“It actually started from day one”, explains Amed, of the newsletter’s early inception. “At first, people only received a newsletter when the website was updated with a new article, which at the time was once or twice a week, and these people were mostly my family and friends. Then, as more and more people were signing up, I realised it was valuable to turn this into a daily habit, and started creating the Daily Digest of recommended stories from around the web. Today, the Daily Digest newsletter has become a really powerful way of engaging with more than 200,000 subscribers. Newsletters have become really trendy with media companies everywhere, but we are lucky.” Although the Daily Digest pulls from a host of external sources for its content, the site itself has developed in myriad directions, providing timely content to readers interested in emerging designer talents, the brand-building strategies of new and established labels, and the state of the fashion job market (alongside the BoF Careers classifieds section).
There is no doubt that the re-positioning of the Style.com formula into an e-commerce platform had created a massive gap in market-driven fashion news online, a fact not lost on Amed who invited seasoned fashion journalist Tim Blanks to head up his fashion review team. Blanks’ willing engagement has lent significant cultural clout to BoF, with his iconic plume offering a more highbrow edge to Amed’s editorial vision. “We have an amazing team of people who come from all over the world,” says Amed, of his core editorial team and the network of writers who contribute to the site. “They have been taught as engineers, lawyers, economists, entrepreneurs, classics majors and everything in between. I like to call us the fashion nerds, and it is through this nerdy lens that we like to observe, analyse and interpret what is going on in the fashion industry.”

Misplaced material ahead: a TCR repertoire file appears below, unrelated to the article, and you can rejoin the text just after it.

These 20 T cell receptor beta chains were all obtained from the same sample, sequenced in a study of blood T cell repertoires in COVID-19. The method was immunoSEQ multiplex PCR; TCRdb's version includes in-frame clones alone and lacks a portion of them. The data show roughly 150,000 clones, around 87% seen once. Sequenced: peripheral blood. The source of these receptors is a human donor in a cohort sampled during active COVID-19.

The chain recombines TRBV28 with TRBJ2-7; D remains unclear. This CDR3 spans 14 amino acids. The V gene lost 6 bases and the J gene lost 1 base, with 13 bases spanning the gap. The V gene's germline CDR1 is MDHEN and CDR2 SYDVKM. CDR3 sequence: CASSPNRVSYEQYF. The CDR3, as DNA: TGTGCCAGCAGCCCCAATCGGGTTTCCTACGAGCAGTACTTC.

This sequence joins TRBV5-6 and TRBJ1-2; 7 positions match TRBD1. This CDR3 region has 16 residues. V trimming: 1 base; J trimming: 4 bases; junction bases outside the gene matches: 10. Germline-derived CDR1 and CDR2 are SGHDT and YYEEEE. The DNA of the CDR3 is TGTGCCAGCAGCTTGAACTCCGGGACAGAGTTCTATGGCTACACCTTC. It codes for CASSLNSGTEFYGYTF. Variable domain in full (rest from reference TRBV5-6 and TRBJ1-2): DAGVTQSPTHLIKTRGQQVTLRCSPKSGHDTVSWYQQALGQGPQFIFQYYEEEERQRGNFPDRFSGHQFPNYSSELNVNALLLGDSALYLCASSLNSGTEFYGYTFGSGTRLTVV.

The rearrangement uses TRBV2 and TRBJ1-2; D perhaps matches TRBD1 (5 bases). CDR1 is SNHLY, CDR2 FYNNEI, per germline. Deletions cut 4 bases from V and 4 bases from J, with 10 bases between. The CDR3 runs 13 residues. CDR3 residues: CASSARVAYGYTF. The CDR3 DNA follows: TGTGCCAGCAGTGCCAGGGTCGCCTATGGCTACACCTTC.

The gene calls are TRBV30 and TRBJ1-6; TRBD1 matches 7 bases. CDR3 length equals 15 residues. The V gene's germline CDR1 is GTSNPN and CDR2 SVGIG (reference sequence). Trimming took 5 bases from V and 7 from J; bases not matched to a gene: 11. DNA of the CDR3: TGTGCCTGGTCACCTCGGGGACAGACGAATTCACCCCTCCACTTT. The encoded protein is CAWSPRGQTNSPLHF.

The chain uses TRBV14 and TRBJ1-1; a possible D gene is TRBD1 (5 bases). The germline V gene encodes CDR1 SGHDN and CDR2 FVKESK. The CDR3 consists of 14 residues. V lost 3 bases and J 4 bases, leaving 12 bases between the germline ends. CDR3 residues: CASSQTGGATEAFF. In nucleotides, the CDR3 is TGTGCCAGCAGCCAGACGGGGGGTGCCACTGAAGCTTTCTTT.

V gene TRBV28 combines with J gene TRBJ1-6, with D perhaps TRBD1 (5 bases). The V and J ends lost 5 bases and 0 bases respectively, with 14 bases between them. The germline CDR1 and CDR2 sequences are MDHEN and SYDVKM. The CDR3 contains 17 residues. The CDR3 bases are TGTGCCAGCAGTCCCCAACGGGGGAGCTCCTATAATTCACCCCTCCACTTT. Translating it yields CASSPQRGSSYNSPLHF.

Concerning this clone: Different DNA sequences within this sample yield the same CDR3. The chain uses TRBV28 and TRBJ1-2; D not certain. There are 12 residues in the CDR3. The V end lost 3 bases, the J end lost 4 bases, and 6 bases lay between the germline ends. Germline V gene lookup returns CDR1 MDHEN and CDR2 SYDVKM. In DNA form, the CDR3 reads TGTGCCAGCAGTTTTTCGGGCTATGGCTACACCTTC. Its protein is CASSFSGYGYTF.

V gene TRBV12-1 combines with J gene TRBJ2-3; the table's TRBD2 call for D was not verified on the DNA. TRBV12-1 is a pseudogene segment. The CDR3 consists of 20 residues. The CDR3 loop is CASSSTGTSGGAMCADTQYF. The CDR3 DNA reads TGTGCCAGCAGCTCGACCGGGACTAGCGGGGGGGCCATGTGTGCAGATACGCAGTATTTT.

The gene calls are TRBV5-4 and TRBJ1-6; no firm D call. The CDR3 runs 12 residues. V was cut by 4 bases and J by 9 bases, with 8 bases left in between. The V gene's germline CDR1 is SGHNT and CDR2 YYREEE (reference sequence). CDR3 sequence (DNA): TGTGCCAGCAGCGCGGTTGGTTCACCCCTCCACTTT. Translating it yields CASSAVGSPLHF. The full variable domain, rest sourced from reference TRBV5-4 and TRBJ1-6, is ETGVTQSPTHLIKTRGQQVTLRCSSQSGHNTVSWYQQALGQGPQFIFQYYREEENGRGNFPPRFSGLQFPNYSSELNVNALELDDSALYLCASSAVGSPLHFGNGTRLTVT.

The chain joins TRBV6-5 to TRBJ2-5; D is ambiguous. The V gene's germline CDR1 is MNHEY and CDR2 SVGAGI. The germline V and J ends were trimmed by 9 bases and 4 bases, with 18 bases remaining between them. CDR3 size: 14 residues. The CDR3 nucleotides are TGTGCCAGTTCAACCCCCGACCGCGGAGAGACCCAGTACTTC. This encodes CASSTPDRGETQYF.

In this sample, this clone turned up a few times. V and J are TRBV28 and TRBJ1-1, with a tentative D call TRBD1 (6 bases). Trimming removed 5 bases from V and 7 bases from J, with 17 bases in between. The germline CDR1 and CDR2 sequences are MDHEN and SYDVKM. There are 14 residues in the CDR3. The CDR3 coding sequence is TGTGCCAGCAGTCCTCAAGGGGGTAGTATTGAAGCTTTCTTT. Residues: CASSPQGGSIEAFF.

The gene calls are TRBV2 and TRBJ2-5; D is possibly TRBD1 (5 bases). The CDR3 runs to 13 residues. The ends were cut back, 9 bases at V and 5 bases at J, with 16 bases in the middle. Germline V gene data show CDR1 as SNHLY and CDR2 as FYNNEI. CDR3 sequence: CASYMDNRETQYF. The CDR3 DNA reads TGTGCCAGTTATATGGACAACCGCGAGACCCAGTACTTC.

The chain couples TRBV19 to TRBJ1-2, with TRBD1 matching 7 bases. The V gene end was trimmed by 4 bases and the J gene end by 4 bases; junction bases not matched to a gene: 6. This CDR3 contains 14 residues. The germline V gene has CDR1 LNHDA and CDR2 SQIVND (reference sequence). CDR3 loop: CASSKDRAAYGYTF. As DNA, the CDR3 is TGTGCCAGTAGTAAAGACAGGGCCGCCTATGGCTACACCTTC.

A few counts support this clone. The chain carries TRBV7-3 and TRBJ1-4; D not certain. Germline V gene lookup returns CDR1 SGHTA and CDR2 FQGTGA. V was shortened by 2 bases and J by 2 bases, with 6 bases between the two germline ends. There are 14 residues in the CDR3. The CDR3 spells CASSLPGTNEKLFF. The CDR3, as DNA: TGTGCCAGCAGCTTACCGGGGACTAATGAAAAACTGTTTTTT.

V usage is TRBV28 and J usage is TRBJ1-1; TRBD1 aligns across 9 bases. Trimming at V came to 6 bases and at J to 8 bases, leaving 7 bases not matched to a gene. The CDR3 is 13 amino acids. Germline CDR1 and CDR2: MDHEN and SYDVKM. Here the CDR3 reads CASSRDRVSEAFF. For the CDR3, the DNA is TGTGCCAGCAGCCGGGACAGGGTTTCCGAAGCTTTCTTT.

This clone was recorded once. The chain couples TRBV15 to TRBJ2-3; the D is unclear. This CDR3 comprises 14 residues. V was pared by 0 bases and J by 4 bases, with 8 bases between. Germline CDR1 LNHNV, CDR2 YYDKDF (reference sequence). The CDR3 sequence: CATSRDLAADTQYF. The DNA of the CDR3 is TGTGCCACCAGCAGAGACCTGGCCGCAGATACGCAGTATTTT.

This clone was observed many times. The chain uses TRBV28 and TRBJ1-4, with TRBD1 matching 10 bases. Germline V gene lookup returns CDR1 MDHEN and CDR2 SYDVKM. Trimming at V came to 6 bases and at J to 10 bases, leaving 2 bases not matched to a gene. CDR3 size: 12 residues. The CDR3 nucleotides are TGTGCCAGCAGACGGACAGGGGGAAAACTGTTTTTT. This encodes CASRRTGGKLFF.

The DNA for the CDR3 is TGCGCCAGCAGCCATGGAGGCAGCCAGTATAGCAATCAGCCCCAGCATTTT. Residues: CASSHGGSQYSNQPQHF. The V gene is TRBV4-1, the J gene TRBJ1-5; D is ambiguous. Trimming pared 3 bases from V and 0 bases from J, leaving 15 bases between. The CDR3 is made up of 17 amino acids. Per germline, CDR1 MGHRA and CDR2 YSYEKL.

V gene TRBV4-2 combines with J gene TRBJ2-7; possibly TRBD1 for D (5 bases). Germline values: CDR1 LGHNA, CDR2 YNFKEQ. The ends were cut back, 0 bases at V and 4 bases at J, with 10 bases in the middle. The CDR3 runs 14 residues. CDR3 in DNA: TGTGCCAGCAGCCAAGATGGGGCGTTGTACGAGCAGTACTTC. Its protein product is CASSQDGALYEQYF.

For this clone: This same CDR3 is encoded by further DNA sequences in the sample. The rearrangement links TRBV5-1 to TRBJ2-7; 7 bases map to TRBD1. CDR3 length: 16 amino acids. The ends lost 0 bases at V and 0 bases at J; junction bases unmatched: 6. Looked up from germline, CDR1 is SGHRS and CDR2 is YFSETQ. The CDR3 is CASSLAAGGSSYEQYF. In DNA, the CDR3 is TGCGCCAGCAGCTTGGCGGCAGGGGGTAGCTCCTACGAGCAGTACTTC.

“I like to call us the fashion nerds, and it is through this nerdy lens that we like to observe, analyse and interpret what is going on in the fashion industry.”
Part of BoF’s charm is its melting pot of diversity, its breadth of subject matter, and the manner in which it communicates those subjects. Since Amed’s seeded investment project in 2013, this has seen the team mount such initiatives as the special Print Edition, a compact journal now in its 7th edition which has seen such prestigious designers as Tom Ford, Stella McCartney, Karl Lagerfeld, and Jonathan Anderson grace its covers with their validating presence. Another crucial development for 2016 has been BoF Voices, a public talks series that began with local editions taking place in Hong Kong in January 2016, and Sydney in March. The significant and positive aftermath of these talks will culminate in the inaugural Annual Gathering for Big Thinkers, which will take place at Soho Farmhouse in the English countryside over the first three days of December. The Australian edition sponsored by QICGRE and hosted by Tim Blanks, saw Brioni’s creative director Justin O’Shea speak on an enlightened panel discussion about the challenges of ‘distant fashion markets’, wherein O’Shea’s buying expertise from his previous role at MyTheresa.com came into play.